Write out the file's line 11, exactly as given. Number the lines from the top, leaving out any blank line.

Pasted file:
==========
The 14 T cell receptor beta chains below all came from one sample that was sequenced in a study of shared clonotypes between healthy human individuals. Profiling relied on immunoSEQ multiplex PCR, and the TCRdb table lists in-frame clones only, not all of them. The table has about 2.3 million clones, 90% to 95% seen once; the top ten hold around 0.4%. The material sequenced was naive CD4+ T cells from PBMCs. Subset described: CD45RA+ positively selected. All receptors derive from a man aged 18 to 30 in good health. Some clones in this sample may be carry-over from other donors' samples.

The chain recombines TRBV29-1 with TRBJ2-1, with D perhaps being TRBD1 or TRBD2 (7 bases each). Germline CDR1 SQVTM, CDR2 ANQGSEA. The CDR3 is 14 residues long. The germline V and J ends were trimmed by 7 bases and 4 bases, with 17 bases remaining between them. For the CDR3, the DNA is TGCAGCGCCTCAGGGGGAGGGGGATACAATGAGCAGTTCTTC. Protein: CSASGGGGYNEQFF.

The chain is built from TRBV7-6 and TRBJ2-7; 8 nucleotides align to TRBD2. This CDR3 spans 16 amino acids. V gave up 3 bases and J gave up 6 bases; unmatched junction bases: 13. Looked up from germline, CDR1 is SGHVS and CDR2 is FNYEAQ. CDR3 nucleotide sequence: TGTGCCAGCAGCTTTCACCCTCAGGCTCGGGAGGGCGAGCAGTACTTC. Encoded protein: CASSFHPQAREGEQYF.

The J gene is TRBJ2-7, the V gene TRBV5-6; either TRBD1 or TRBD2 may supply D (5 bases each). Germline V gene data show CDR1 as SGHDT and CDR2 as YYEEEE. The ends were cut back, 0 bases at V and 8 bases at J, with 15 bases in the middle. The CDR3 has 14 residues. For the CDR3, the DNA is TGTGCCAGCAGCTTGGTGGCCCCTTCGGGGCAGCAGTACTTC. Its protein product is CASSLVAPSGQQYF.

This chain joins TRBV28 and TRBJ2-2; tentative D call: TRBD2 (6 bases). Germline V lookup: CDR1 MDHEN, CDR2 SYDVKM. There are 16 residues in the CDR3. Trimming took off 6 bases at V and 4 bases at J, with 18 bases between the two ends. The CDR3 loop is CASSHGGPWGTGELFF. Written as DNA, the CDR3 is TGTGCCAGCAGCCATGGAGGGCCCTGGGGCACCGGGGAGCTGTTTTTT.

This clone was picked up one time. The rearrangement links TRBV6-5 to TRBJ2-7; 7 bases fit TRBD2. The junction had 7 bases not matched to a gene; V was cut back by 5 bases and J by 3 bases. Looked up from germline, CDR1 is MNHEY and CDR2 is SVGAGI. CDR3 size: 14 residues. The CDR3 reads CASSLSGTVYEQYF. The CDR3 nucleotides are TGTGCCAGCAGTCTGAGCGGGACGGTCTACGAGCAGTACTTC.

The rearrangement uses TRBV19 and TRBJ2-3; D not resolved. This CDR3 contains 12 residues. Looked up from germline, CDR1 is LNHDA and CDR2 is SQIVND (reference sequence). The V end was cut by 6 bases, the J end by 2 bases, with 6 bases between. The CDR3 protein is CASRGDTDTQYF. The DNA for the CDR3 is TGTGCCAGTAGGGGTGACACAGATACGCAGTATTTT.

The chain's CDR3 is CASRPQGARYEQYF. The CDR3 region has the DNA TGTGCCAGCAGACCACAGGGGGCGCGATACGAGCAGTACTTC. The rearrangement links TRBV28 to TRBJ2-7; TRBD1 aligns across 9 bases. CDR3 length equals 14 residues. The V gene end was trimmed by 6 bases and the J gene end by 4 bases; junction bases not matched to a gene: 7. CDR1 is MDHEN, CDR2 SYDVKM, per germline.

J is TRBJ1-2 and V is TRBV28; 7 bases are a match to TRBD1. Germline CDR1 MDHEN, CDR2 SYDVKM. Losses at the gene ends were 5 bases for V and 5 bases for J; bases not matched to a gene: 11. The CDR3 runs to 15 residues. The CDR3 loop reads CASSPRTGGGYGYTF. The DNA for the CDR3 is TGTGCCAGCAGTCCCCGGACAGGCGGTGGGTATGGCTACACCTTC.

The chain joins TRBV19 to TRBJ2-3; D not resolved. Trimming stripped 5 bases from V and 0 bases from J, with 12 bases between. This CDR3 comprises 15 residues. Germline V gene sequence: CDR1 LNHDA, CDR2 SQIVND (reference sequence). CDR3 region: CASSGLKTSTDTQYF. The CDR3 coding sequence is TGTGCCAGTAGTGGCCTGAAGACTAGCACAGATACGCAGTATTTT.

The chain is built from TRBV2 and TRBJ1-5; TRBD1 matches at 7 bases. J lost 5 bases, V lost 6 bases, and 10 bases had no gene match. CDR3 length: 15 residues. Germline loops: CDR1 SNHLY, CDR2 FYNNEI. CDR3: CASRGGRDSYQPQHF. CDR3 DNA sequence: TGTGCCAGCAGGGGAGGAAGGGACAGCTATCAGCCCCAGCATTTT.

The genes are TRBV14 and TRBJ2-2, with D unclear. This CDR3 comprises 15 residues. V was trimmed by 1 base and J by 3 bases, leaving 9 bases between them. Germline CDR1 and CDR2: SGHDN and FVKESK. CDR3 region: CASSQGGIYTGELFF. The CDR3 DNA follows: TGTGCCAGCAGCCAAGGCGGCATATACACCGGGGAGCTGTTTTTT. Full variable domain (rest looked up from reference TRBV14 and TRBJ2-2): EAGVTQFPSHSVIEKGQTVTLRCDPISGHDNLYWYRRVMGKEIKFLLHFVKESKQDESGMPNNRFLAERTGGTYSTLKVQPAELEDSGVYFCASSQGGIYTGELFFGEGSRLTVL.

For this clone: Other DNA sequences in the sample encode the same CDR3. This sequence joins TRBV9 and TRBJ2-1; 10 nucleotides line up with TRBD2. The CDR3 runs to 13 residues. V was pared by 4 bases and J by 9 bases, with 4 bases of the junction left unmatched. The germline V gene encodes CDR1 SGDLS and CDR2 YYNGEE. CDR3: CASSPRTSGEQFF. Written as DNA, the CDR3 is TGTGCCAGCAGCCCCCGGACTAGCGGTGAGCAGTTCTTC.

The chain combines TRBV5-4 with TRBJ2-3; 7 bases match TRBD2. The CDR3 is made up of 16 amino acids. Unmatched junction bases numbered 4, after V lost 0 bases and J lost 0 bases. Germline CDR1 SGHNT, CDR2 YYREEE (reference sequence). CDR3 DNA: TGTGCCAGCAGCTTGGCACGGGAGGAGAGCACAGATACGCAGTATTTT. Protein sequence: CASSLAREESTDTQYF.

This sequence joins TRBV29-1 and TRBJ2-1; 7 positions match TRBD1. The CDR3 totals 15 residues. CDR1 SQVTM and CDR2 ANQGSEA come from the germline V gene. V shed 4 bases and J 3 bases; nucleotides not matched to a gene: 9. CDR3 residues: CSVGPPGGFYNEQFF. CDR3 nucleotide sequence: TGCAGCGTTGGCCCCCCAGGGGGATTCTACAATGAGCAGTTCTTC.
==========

The chain is built from TRBV2 and TRBJ1-5; TRBD1 matches at 7 bases. J lost 5 bases, V lost 6 bases, and 10 bases had no gene match. CDR3 length: 15 residues. Germline loops: CDR1 SNHLY, CDR2 FYNNEI. CDR3: CASRGGRDSYQPQHF. CDR3 DNA sequence: TGTGCCAGCAGGGGAGGAAGGGACAGCTATCAGCCCCAGCATTTT.